With the trio Hoera. – together with bassist Dries Laheye (STUFF., BRZZVLL, etc.) – Stijn and Bert Cools create a landscape in which to travel, somewhere between song and film score, between jazz and soundscape. With its own distinct sound, Hoera. is a modern interpretation of the acoustic jazz trio. Their soundscapes exude peace and quiet as well as intimacy. Open compositions alternate with improvisation.
Entirely in line with the granvat philosophy, Hoera. also presents itself as an open band that often calls on guests such as Dutch pianist Harmen Fraanje, US violinist Eyvind Kang, Lithuanian kanklės player Indré Jurgeleviciuté and electronica musician Roman Hiele. Their latest recording, Beestentijd, is a concept album that manages to create a very peculiar experience. Instead of choosing a traditional release, Hoera. opted for a download code in combination with a large-scale jigsaw puzzle of the artwork (by Johan Meuris). Thanks to this new format, the listener immediately has a completely different experience of the music. The message is clear: take your time making the puzzle and experience our music as it should be. Like a slow, relaxed murmur.
With Book of Air too, granvat is taking aim at the experience, both through the unique soundscape and through the approach. Even more than Hoera. this project is a true exponent of the slow-motion movement. Book of Air exists in two versions: there is the Fieldtone quintet, and then there is the strapping vvolk, where some eighteen musicians ‘combine to form a single cloud of slowly moving sounds’.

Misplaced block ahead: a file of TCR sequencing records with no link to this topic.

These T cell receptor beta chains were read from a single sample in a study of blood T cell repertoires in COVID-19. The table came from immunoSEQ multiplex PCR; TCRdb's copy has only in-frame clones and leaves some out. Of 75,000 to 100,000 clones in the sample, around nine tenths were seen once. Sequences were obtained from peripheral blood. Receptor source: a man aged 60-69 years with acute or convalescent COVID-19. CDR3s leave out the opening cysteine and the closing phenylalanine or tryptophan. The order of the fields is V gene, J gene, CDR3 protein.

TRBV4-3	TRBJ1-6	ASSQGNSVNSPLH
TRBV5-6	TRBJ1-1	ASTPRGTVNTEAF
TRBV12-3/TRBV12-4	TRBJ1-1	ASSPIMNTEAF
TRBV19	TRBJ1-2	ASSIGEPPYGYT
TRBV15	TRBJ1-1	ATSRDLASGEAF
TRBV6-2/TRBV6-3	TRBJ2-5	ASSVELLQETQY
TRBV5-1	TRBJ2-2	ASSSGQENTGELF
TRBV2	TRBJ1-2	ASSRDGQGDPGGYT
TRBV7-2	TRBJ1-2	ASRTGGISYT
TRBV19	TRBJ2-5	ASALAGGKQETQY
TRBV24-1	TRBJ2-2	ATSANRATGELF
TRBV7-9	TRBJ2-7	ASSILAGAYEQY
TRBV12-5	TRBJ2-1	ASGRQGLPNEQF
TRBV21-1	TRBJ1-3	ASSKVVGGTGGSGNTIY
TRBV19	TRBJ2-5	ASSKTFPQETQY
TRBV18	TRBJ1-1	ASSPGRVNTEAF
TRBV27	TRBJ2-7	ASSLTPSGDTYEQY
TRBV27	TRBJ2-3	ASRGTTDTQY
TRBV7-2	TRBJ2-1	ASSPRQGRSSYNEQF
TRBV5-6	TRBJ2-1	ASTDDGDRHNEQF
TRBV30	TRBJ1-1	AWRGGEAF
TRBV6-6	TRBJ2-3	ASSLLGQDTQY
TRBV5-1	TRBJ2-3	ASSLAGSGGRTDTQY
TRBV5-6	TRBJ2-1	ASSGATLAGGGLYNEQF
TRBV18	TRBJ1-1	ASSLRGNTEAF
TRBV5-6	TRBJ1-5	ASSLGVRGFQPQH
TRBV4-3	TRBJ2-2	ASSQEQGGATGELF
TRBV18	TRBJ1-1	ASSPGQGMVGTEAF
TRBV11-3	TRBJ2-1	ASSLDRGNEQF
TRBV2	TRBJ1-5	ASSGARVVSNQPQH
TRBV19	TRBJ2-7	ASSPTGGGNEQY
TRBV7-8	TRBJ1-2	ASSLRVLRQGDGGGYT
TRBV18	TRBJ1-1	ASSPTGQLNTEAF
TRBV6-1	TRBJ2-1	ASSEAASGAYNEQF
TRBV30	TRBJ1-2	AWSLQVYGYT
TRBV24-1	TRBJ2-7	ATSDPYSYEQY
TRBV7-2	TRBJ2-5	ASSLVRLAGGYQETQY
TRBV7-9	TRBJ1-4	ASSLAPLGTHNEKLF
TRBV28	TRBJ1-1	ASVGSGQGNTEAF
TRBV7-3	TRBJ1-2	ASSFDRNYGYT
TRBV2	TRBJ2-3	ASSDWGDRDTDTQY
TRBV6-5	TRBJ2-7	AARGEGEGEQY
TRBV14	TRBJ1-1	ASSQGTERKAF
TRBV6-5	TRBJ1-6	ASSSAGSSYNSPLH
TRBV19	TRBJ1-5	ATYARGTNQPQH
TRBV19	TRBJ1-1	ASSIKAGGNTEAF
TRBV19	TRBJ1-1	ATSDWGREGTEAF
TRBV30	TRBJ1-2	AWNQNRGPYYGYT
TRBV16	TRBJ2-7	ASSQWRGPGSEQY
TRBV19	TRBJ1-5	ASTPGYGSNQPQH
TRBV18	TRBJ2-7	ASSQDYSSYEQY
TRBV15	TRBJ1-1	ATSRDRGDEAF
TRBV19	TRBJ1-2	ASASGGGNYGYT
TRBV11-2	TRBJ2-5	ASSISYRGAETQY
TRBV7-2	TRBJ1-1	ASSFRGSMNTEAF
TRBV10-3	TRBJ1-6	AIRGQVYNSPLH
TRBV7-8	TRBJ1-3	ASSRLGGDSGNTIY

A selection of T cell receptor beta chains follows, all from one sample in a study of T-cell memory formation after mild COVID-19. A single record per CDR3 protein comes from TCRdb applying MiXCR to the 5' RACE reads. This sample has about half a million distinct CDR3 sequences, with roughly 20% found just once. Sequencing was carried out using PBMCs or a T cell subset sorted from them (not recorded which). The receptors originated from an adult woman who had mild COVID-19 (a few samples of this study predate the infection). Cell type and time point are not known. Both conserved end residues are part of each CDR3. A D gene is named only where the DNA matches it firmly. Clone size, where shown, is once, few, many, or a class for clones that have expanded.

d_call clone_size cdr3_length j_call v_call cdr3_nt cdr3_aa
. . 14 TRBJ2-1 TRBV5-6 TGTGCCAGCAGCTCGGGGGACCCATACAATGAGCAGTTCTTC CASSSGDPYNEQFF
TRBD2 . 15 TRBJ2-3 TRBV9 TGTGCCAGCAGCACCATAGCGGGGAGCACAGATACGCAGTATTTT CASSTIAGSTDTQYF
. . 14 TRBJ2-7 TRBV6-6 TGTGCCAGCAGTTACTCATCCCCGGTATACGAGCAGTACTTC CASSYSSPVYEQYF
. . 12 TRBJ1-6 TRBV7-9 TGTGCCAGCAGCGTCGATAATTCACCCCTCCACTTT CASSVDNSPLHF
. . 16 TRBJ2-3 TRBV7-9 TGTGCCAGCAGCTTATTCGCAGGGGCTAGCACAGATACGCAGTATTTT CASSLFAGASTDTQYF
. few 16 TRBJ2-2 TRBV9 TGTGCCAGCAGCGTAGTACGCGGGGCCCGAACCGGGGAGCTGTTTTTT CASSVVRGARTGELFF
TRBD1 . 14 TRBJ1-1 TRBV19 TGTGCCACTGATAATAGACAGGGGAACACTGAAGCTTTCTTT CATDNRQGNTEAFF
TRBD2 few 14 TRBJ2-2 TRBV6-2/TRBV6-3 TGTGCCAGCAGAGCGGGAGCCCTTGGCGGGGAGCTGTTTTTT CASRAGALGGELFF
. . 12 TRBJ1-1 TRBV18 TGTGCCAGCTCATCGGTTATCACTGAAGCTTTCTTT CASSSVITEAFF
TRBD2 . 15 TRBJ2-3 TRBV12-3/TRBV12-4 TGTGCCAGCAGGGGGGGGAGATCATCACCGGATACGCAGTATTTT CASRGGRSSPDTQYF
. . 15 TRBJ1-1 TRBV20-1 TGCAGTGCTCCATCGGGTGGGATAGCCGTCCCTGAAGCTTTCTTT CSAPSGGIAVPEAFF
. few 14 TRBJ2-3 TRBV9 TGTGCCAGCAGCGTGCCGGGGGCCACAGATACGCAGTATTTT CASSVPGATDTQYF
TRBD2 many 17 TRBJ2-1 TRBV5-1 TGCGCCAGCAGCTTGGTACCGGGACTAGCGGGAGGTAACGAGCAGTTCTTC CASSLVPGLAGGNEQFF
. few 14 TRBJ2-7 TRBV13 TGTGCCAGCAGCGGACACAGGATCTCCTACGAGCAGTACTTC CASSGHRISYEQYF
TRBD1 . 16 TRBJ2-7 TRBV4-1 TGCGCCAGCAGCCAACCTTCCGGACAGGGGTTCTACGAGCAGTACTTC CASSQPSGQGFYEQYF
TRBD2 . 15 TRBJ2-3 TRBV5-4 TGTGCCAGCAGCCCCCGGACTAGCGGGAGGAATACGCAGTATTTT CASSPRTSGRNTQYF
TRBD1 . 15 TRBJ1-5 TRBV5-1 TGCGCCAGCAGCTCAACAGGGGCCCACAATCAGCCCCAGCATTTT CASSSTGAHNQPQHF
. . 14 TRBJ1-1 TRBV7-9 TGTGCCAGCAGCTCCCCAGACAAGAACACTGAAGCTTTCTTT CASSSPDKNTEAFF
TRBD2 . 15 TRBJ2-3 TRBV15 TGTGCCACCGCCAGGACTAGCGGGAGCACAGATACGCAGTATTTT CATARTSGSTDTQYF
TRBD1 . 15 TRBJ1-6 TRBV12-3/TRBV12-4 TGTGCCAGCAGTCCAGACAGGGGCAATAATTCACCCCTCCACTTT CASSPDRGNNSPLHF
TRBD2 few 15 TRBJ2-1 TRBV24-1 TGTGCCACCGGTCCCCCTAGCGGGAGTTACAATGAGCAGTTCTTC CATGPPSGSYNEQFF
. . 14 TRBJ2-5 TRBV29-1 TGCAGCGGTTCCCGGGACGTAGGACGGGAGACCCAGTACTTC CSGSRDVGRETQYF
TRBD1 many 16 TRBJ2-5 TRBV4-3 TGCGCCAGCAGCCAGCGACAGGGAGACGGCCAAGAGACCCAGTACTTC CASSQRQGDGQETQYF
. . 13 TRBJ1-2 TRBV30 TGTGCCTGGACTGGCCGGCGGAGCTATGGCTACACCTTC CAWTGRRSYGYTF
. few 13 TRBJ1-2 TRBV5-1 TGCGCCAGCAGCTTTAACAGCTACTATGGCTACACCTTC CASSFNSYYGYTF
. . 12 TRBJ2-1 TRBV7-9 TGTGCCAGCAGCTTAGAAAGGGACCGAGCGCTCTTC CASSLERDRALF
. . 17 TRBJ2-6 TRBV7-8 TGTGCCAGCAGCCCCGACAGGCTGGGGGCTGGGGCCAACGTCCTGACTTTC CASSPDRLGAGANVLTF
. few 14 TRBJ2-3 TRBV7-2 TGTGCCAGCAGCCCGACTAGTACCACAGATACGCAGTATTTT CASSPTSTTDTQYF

Vvolk has already appeared in various forms, but really comes into its own during the concerts set in unique locations (like a church), during which the audience lies on the ground. The musicians take the audience on an intimate journey of at least two hours, based on the principle of ‘slow music’. By slowing down the parameter of time, the audience undergoes a sensory, almost spiritual experience. Book of Air’s expanded and varied instrumentation ensures a particularly layered sound: on the one hand very open, on the other utterly compact.
But granvat is not only the creative playground of the Cools brothers. While a project like vvolk can only work with a vast line-up, JK’s Kamer has to rely on the solo performance and on sound design. A couple of musicians from the granvat stable have already lent their services to this project. One of the most remarkable is Niels Van Heertum, who uses his euphonium and electronica to produce a delightful slowing-down record full of cinematic soundscapes.
Ultimately, granvat doesn’t limit itself to slow-motion music: the range extends from minimalist and acoustic soundscapes to exuberant electronica (check out Pudding oO), and even world music or folk. For instance, granvat has produced a unique solo album by Hariprasad Chaurasia, the Indian master of the bansuri. They have also produced the album of the duo Solo & Indre, a rare combination of kora and kanklės. Not to mention Merope, a singular mix of Lithuanian folk music, improvisation and electronica with which Bert Cools has toured as far as South Korea. It’s clear: sticking a label on granvat’s musical portfolio is no easy matter!
Foto: (c) Mark Rietveld